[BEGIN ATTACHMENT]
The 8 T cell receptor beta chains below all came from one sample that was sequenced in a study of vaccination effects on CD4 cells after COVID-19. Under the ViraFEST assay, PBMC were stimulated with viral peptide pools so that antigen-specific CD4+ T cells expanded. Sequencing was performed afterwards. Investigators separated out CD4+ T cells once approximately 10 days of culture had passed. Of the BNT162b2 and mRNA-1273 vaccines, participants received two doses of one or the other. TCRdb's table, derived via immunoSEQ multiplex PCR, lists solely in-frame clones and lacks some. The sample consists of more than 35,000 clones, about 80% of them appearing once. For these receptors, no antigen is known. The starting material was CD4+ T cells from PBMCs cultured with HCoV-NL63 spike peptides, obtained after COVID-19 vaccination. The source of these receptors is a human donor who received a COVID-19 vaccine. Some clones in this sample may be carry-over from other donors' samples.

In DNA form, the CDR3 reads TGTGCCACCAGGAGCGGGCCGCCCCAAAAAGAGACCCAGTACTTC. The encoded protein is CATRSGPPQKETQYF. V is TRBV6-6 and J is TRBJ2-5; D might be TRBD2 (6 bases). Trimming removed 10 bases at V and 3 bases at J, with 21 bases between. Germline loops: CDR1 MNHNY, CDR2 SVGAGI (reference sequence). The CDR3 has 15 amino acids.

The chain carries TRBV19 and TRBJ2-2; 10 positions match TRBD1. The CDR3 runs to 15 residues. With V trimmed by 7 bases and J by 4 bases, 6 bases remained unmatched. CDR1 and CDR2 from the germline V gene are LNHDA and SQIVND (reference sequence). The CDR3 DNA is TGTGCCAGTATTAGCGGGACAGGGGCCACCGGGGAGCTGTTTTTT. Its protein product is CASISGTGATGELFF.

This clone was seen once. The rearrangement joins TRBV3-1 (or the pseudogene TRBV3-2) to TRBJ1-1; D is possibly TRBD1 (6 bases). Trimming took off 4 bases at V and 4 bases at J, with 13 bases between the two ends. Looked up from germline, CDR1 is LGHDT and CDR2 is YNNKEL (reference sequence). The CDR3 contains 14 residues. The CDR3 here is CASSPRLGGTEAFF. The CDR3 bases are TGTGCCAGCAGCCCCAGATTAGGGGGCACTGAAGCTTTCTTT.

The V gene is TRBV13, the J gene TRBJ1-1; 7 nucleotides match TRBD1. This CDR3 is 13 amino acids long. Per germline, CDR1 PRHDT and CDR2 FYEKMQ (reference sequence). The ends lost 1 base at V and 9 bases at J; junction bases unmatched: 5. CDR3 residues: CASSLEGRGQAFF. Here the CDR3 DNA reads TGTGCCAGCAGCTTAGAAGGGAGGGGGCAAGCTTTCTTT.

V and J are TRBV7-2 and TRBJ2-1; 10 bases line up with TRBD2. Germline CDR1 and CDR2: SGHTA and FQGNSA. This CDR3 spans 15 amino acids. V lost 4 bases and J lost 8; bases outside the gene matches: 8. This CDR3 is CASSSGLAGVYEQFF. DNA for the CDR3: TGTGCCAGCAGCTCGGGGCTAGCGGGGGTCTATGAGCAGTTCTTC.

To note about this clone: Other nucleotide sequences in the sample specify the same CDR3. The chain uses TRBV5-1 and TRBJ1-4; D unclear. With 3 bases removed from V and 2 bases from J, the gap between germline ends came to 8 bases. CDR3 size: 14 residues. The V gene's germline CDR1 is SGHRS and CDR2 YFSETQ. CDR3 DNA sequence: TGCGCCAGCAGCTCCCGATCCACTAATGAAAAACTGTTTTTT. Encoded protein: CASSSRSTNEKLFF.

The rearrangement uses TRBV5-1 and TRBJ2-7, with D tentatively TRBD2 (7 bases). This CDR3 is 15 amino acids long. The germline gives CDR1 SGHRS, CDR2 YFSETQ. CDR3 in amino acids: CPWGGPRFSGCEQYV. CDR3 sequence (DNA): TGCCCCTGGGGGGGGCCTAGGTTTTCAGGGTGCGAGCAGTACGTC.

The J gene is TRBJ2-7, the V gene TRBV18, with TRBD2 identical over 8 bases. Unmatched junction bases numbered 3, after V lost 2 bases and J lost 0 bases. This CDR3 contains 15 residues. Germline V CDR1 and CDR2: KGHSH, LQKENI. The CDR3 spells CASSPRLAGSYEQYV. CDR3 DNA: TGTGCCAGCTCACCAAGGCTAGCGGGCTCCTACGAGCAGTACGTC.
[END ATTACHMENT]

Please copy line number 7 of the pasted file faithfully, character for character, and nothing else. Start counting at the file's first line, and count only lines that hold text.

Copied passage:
To note about this clone: Other nucleotide sequences in the sample specify the same CDR3. The chain uses TRBV5-1 and TRBJ1-4; D unclear. With 3 bases removed from V and 2 bases from J, the gap between germline ends came to 8 bases. CDR3 size: 14 residues. The V gene's germline CDR1 is SGHRS and CDR2 YFSETQ. CDR3 DNA sequence: TGCGCCAGCAGCTCCCGATCCACTAATGAAAAACTGTTTTTT. Encoded protein: CASSSRSTNEKLFF.